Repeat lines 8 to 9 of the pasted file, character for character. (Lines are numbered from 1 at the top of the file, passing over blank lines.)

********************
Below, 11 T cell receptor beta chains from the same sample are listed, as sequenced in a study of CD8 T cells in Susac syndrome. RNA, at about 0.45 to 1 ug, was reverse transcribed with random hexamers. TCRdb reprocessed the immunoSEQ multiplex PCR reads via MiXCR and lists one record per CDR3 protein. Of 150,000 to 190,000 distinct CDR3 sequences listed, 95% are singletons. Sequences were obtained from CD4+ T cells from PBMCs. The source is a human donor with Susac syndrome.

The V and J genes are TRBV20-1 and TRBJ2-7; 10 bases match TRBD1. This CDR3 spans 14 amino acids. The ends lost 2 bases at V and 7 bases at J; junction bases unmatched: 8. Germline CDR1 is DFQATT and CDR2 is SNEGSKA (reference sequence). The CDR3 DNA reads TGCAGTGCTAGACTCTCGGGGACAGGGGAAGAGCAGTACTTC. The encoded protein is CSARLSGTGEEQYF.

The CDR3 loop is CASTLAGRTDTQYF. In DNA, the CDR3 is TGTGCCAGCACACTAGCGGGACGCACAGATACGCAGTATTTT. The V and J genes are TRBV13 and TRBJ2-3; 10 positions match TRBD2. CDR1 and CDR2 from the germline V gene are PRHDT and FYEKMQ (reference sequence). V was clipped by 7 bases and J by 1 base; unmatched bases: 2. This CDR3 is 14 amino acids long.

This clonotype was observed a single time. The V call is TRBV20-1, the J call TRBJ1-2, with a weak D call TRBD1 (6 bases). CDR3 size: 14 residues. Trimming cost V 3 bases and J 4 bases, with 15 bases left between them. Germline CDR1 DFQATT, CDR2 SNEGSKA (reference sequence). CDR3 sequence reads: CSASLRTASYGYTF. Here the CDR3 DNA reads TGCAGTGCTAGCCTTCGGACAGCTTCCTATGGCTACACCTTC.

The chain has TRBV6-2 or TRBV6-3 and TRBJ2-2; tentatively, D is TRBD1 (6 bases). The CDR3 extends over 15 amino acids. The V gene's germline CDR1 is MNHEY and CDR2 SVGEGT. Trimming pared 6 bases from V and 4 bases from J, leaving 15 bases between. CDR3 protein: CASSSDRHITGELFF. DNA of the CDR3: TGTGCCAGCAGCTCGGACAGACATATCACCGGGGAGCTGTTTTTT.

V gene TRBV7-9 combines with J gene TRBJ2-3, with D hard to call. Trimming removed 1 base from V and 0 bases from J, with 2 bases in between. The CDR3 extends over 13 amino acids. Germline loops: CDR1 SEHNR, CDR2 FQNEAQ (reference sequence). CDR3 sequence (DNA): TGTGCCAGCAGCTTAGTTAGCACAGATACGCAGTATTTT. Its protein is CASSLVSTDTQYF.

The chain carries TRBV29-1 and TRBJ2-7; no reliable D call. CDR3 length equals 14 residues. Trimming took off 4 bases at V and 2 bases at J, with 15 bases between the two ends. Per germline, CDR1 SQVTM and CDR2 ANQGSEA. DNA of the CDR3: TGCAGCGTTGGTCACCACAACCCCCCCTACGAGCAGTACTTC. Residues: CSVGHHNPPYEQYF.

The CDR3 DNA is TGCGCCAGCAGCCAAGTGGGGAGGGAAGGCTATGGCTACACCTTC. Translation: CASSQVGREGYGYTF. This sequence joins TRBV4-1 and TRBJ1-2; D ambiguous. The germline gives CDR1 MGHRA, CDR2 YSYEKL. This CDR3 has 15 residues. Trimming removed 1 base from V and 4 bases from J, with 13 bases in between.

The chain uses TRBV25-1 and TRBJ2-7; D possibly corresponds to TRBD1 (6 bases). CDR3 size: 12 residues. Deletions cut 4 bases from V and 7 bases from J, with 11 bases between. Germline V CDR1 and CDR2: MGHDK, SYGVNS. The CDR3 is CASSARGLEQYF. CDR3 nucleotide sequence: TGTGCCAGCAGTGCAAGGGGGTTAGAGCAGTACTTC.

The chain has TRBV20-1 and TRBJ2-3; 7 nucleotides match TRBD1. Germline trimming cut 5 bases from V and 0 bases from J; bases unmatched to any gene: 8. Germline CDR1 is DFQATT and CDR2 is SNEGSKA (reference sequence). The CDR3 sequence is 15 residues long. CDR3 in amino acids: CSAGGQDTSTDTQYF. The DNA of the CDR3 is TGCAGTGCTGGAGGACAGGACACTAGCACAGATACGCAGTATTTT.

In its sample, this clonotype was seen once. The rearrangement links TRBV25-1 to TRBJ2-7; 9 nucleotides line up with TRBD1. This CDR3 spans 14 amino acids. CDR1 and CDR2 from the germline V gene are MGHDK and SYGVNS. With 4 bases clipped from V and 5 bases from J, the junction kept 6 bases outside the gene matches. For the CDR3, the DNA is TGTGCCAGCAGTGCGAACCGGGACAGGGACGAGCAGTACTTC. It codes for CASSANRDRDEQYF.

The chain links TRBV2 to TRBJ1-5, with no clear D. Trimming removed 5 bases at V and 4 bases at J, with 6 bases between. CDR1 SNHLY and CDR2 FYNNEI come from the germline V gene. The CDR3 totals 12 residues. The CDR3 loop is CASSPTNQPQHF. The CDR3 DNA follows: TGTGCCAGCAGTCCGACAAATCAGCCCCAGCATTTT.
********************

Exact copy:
The CDR3 DNA is TGCGCCAGCAGCCAAGTGGGGAGGGAAGGCTATGGCTACACCTTC. Translation: CASSQVGREGYGYTF. This sequence joins TRBV4-1 and TRBJ1-2; D ambiguous. The germline gives CDR1 MGHRA, CDR2 YSYEKL. This CDR3 has 15 residues. Trimming removed 1 base from V and 4 bases from J, with 13 bases in between.

The chain uses TRBV25-1 and TRBJ2-7; D possibly corresponds to TRBD1 (6 bases). CDR3 size: 12 residues. Deletions cut 4 bases from V and 7 bases from J, with 11 bases between. Germline V CDR1 and CDR2: MGHDK, SYGVNS. The CDR3 is CASSARGLEQYF. CDR3 nucleotide sequence: TGTGCCAGCAGTGCAAGGGGGTTAGAGCAGTACTTC.